“Voluntary childlessness” has been described in IBD.17 However, whether this was due to IBD itself or to particular characteristics of the cohort (predominantly Caucasian, higher educational achievement) is uncertain. Despite this report, and Mayberry et al's observation about male IBD patients' family size, specific IBD-related reasons for having fewer children have not been specifically explored from a patient perspective. Given the fact that fertility appears to be reduced in only a small subset of IBD patients, it may be that “voluntary childlessness” is the main cause of the reduced fertility rate (number of live births per woman) reported in the IBD literature. We therefore sought to examine individual patient's perceptions of the interaction between their diagnosis of IBD and fertility and pregnancy issues, and how these perceptions affected their behavior with regard to reproductive choices.

The specific aims of this study were to 1) understand whether, and to what extent, IBD patients' perceptions of risk influence their reproductive behavior, and 2) describe IBD patients' specific concerns related to fertility and pregnancy.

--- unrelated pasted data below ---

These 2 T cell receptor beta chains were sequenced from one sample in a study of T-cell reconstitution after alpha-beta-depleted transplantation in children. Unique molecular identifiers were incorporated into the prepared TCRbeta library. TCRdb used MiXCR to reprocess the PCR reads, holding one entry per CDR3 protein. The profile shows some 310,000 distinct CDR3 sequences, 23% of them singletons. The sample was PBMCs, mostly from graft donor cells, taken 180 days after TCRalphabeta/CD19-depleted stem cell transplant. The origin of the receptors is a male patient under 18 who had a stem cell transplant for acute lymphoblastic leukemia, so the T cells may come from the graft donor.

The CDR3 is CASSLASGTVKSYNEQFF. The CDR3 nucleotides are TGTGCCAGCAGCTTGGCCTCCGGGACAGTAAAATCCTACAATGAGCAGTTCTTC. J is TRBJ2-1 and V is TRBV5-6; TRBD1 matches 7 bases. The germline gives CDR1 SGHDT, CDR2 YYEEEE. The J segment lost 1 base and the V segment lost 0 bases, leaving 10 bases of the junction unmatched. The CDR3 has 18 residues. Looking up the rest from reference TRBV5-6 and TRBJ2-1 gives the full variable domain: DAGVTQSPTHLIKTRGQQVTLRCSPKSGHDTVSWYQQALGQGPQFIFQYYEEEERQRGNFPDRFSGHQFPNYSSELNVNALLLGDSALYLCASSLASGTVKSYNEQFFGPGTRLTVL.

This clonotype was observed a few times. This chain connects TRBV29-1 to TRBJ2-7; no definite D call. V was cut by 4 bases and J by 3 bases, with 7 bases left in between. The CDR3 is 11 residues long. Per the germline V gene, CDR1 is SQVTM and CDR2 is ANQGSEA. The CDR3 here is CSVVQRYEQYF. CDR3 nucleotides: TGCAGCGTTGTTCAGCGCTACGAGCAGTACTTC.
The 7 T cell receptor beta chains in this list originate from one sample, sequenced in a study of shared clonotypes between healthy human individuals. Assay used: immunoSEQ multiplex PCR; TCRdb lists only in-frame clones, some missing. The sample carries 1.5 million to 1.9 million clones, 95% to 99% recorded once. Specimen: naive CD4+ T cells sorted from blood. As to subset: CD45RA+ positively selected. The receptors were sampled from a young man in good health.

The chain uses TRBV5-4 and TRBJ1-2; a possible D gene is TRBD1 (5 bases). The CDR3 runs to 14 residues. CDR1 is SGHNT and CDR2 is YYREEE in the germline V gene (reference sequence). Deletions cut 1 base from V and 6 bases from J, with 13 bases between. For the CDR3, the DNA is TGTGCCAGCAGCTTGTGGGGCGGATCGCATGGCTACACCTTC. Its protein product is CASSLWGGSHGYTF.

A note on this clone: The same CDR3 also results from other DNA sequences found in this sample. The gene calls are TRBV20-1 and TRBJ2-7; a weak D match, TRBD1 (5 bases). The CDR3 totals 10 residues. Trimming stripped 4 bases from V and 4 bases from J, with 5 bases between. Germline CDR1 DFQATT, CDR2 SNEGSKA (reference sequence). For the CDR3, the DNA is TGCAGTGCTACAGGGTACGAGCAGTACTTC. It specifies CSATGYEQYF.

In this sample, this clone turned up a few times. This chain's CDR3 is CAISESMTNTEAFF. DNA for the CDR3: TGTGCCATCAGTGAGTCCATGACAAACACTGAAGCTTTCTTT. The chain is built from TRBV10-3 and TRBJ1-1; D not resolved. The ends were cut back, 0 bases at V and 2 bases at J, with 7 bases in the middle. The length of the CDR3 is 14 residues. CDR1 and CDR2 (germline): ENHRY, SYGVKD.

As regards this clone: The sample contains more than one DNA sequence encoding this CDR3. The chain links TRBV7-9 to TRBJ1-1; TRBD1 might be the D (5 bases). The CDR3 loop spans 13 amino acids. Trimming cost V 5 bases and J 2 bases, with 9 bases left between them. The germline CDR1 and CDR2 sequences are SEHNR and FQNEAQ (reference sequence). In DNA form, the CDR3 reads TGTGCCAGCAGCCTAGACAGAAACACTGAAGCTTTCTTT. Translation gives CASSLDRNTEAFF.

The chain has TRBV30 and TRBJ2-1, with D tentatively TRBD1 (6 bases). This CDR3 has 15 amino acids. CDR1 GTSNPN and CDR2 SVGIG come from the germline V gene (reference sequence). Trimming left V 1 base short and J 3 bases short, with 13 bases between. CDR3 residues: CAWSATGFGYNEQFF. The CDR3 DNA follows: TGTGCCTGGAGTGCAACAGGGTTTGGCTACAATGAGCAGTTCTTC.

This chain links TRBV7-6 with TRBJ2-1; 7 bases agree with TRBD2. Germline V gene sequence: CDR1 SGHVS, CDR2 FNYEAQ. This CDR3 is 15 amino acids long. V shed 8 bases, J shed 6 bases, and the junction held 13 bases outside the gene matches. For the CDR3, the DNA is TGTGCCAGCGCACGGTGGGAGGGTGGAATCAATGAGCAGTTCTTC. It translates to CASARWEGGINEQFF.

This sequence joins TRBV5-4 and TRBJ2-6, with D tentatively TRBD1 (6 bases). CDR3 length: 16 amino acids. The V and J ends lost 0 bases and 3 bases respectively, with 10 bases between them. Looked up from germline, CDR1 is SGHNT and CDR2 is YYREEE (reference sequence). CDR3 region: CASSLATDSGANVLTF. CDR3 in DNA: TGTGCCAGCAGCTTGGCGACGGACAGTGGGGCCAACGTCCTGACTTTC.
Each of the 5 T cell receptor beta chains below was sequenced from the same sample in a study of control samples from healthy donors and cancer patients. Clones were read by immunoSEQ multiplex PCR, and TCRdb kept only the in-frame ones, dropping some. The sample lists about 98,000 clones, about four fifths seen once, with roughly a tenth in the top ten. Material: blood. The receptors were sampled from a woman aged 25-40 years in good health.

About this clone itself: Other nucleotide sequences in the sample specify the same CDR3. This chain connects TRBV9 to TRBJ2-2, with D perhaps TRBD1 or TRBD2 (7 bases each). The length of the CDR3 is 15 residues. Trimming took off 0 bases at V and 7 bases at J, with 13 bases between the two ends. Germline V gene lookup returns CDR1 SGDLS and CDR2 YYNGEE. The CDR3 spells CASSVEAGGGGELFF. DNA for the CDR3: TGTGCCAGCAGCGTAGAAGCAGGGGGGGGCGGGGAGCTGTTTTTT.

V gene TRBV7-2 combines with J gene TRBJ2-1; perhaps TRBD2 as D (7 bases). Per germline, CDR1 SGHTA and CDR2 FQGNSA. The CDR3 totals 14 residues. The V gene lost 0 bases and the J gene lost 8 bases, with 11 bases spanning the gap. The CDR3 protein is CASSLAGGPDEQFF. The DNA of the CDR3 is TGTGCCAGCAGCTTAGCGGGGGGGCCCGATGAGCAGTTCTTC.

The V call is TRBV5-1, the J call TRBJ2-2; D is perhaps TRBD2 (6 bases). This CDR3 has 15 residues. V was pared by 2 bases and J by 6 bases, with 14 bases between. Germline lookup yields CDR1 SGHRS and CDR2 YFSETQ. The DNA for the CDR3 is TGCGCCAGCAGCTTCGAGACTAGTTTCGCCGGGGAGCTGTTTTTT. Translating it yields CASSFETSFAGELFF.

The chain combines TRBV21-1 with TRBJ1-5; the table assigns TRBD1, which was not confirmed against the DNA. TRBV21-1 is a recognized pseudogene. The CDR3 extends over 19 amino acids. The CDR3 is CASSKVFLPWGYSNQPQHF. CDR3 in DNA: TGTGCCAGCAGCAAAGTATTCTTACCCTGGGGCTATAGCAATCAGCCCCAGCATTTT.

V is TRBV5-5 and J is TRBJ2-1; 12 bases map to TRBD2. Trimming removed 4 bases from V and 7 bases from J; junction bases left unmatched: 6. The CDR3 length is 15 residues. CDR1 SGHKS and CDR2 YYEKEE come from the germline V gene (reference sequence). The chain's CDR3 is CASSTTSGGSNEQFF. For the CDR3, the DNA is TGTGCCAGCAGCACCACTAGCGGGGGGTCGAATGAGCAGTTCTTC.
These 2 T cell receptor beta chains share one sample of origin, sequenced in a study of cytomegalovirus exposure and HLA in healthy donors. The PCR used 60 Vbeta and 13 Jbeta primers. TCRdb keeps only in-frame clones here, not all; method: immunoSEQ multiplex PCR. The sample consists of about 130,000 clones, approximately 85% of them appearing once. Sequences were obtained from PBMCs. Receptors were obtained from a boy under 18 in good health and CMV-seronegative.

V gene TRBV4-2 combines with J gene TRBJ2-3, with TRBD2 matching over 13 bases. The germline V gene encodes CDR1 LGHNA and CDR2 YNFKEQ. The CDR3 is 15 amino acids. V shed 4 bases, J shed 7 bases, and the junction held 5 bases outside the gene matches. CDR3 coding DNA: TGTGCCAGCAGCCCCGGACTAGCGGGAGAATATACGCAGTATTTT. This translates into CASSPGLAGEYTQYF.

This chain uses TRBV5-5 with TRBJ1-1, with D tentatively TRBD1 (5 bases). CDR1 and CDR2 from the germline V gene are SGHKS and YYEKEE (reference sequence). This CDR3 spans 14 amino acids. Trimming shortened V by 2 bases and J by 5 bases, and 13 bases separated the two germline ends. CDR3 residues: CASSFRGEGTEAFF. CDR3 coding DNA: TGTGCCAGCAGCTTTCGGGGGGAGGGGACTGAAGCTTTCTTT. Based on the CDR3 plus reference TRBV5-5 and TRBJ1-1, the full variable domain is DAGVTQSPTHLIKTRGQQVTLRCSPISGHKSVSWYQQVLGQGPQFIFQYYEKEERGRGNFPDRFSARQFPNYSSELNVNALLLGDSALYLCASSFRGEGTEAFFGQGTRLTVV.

MATERIALS AND METHODS

  1. Top of page
  2. Abstract
  3. MATERIALS AND METHODS
  4. RESULTS
  5. DISCUSSION
  6. REFERENCES

Subjects and Recruitment

All patients age 18–50 years from a tertiary hospital-based IBD database were surveyed by postal questionnaire. Each questionnaire was mailed with an invitation letter and “opt out” slip. After 4 weeks an IBD Project Officer not involved in direct patient care (R.P.) made 2 attempts to contact each nonresponding patient by phone to establish receipt of the questionnaire, and encourage its completion or return of the opt out slip. The total data collection period was 13 months.

Survey Content